It's review time! I ordered Death Love Doom and Monolith From Beyond Space and Time from Noble Knight, read them, digested the contents for a week or so, and now I shall spew forth what I think.
I am a Raggi fan - I like the sense of nihilism in his modules. So naturally I like these. There is one thing I absolutely do not like about his products though - tiny little books with tiny little type. There's a concrete reason why - presbyopia. Do you know who gets it? EVERYBODY OVER 40. If it hasn't happened to you yet, it's going to. Dammitall, your audience is getting bad eyes, EVERY SINGLE ONE OF THEM, and the tiny typeface in the tiny books really sucks, because you can't read up close, and you can't read it held farther away when the letters are so small.
So I hate the physical presentation. On to the modules. Spoilers abound, so skip if you're planning to play these.
So I ordered Death Love Doom despite Jim's warnings about the controversial content. It's really not all that grotesque, although why all the tormented people decided to rip their clothes off for the art I don't know. I'm not sure I can run this for my players, because a lot of the tension here involves being drawn in to care about what's happened to this innocent family. My players epitomize murder-hobodom, and I expect it would be endless looting and ignoring anything not immediately hostile, possibly followed by arson. Which is a fun way to play, but treating this adventure that way just makes it a grotesque home invasion.
I have no concerns about their ability to follow the clues to the necklace that I've seen in other reviews - mutilated people are running around shouting about it, it seems kind of hard to miss. If you just flee out of the house in horror, yeah, you'll never know what happened.
The only part of the module I'd change is the bit where they get to decide the value of the necklace if they go to destroy it, they'd go for millions. Of course the chance that they actually try to destroy it instead of pawn it off on unsuspecting yokels is zero.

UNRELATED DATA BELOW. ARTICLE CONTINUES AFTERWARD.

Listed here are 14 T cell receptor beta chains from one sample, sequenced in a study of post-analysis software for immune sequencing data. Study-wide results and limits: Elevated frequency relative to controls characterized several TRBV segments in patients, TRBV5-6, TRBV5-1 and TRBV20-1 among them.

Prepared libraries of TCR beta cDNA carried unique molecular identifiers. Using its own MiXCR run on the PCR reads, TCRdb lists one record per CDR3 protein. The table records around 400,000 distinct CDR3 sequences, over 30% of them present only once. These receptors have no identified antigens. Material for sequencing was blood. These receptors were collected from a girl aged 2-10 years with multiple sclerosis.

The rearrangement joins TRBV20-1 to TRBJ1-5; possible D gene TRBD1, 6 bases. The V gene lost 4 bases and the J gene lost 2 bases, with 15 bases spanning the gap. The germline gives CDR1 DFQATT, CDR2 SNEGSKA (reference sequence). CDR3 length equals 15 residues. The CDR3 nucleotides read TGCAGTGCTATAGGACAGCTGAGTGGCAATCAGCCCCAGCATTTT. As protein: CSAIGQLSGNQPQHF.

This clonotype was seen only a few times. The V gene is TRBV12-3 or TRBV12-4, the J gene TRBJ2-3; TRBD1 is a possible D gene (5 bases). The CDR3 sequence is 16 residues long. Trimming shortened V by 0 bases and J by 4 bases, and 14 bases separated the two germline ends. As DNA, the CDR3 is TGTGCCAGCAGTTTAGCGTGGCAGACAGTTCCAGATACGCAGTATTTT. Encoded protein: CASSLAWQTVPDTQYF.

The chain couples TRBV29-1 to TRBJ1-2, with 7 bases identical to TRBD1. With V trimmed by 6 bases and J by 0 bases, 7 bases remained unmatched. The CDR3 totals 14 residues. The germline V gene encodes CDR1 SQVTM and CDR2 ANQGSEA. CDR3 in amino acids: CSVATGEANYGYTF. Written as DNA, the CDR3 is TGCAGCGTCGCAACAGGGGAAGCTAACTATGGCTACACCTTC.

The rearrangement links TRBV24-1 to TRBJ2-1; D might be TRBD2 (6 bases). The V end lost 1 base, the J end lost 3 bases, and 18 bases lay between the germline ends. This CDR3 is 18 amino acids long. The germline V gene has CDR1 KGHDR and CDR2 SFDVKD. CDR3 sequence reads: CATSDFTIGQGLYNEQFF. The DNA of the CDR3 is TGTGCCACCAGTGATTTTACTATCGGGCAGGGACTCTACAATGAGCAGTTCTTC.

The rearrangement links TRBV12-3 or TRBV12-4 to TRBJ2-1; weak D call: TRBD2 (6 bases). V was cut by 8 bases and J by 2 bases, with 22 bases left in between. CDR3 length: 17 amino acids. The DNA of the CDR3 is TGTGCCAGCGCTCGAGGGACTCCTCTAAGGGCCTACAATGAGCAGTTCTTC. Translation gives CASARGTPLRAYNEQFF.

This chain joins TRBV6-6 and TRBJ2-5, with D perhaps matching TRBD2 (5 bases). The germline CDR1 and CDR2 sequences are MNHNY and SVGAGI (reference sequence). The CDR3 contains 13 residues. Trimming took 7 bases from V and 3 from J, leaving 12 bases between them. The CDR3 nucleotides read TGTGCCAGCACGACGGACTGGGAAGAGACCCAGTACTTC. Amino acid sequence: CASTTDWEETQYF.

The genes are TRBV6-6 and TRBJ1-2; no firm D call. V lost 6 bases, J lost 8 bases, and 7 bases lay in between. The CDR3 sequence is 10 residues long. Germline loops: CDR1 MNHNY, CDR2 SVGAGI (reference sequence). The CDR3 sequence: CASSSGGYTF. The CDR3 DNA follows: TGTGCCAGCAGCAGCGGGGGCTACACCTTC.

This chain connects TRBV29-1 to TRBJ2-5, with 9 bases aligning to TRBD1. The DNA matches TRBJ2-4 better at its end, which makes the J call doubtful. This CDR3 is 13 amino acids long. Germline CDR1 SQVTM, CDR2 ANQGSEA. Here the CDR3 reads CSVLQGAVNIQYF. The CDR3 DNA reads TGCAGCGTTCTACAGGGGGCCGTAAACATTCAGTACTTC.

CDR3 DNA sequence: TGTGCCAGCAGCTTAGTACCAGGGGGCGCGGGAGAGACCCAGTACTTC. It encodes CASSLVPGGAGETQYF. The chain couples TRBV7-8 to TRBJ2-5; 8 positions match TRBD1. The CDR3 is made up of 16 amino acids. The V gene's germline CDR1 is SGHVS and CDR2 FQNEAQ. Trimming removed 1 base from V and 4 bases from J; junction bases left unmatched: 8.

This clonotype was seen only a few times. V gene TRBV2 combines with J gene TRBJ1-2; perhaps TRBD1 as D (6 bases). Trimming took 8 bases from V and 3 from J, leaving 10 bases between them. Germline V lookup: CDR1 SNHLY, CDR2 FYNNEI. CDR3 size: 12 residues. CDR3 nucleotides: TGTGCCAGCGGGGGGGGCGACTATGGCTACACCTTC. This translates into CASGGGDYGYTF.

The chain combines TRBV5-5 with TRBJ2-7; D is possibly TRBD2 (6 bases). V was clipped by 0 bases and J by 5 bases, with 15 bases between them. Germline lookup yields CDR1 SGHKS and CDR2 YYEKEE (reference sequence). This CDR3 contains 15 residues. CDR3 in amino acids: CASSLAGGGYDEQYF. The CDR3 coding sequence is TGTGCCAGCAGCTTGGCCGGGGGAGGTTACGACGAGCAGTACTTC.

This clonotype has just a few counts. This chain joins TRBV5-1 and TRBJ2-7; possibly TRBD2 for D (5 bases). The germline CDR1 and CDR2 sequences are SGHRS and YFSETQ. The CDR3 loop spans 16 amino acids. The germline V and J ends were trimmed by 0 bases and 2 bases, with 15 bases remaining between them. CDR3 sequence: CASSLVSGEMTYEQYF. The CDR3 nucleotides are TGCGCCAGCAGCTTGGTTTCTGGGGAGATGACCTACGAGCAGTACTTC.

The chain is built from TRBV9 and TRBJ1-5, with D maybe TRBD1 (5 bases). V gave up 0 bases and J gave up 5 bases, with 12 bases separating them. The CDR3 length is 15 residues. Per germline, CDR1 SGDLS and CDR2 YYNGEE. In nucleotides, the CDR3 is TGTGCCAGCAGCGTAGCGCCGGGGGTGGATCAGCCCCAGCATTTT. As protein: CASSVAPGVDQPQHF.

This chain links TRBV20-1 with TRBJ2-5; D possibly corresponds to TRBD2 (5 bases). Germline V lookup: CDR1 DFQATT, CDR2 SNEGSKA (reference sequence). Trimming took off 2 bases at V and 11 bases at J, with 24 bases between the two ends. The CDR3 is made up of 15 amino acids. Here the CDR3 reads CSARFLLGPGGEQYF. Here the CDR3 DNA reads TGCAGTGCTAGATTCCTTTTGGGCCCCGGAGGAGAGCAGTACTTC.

The set up for the module is a house where the family hasn't been heard from in days, and some thieves want to break in. So it's pretty easy to dump wherever you want - no involved hooks or geographical issues to worry about integrating into an existing campaign. I might try running it for my players if less than a full group shows up - that way the tension will rack up due to concern for their own physical safety, if not for the NPC's.
The other module I purchased was The Monolith From Beyond Space and Time. The cover art looks interesting to me, but my family disagreed - there were many, many comments about "radioactive doodies". Eventually I had to stick the book on a shelf where they wouldn't notice the cover, because the long involved stories about the how's and why's of radioactive doodies became overwhelming.
The adventure itself is pretty cool. I don't see the problem with railroady bits that other people have mentioned - my players would be completely stoked to have the ability to fall asleep near someone they don't like, and presto, you wake up and problem is solved. I have no respect for characters' integrity and back-stories though - I regularly inflict weird bodily changes upon PC's. This is just upping the stakes a bit.
The only part I really didn't like was the owls. First, the shrubs were stopping players from leaving - the only way to leave was when the DM felt that enough dramatic tension had occurred. What the? Story-game balogna that makes no sense, and really is the opposite of old-school. The other thing about the owls that stank was the slow degradation of spellcasters. Your magic-user saw some owl statues, and now you're screwed, and there is explicitly nothing you can ever do about it, nor was there any way to avoid it. It's "weird", but it doesn't really sit right, it isn't a result of any player actions, it doesn't make playing the character more interesting, just gimps him... This is apparently some fellow name Kenneth Hite's work, but James had editorial control here, so boo hiss to this part.
The rest seems like it'll work pretty well. The monolith requires a "sacrifice" to leave, but presumably the "sacrifice" character will become one with space and time. Or perhaps a henchman will want to become one with space and time. Or the monolith can just be left open, which is how I expect my players would deal with it - because having light-surfers murder their well-guarded opponents would be very tempting. Or they exit onto another world and try to find their way back home the "back way". Players are creative, and there's a lot of them, I don't see a little thing like an extra-dimensional monolith keeping them from their murder-hobo ways.
This is pretty creative, James had mentioned it being his interpretation of a D&D "artifact" level magic item - which it performs wonderfully as.